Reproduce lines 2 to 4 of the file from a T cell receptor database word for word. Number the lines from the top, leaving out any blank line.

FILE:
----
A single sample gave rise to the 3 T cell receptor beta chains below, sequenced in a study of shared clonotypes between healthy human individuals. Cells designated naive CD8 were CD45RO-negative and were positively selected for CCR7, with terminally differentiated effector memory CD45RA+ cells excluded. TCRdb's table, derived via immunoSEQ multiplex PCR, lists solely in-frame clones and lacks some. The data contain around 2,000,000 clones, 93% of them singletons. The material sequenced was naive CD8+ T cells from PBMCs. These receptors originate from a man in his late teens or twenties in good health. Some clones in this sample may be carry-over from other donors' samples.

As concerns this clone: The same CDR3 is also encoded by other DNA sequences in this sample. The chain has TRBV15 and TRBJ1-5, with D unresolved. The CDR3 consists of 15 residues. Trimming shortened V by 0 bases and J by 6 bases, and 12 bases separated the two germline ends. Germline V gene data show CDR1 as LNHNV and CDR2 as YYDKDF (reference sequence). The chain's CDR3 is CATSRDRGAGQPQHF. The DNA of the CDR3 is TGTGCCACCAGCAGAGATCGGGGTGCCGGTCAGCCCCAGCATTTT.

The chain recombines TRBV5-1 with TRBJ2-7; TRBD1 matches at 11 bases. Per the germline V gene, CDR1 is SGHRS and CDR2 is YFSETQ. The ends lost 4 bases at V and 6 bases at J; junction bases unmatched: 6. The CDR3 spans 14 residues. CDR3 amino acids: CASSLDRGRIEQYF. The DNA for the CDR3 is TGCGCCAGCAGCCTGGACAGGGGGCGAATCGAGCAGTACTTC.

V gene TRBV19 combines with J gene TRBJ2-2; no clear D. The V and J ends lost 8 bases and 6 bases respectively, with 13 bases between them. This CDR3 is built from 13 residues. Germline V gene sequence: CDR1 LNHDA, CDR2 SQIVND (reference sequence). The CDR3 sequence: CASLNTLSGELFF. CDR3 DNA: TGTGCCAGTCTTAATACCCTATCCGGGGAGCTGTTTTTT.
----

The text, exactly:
As concerns this clone: The same CDR3 is also encoded by other DNA sequences in this sample. The chain has TRBV15 and TRBJ1-5, with D unresolved. The CDR3 consists of 15 residues. Trimming shortened V by 0 bases and J by 6 bases, and 12 bases separated the two germline ends. Germline V gene data show CDR1 as LNHNV and CDR2 as YYDKDF (reference sequence). The chain's CDR3 is CATSRDRGAGQPQHF. The DNA of the CDR3 is TGTGCCACCAGCAGAGATCGGGGTGCCGGTCAGCCCCAGCATTTT.

The chain recombines TRBV5-1 with TRBJ2-7; TRBD1 matches at 11 bases. Per the germline V gene, CDR1 is SGHRS and CDR2 is YFSETQ. The ends lost 4 bases at V and 6 bases at J; junction bases unmatched: 6. The CDR3 spans 14 residues. CDR3 amino acids: CASSLDRGRIEQYF. The DNA for the CDR3 is TGCGCCAGCAGCCTGGACAGGGGGCGAATCGAGCAGTACTTC.

V gene TRBV19 combines with J gene TRBJ2-2; no clear D. The V and J ends lost 8 bases and 6 bases respectively, with 13 bases between them. This CDR3 is built from 13 residues. Germline V gene sequence: CDR1 LNHDA, CDR2 SQIVND (reference sequence). The CDR3 sequence: CASLNTLSGELFF. CDR3 DNA: TGTGCCAGTCTTAATACCCTATCCGGGGAGCTGTTTTTT.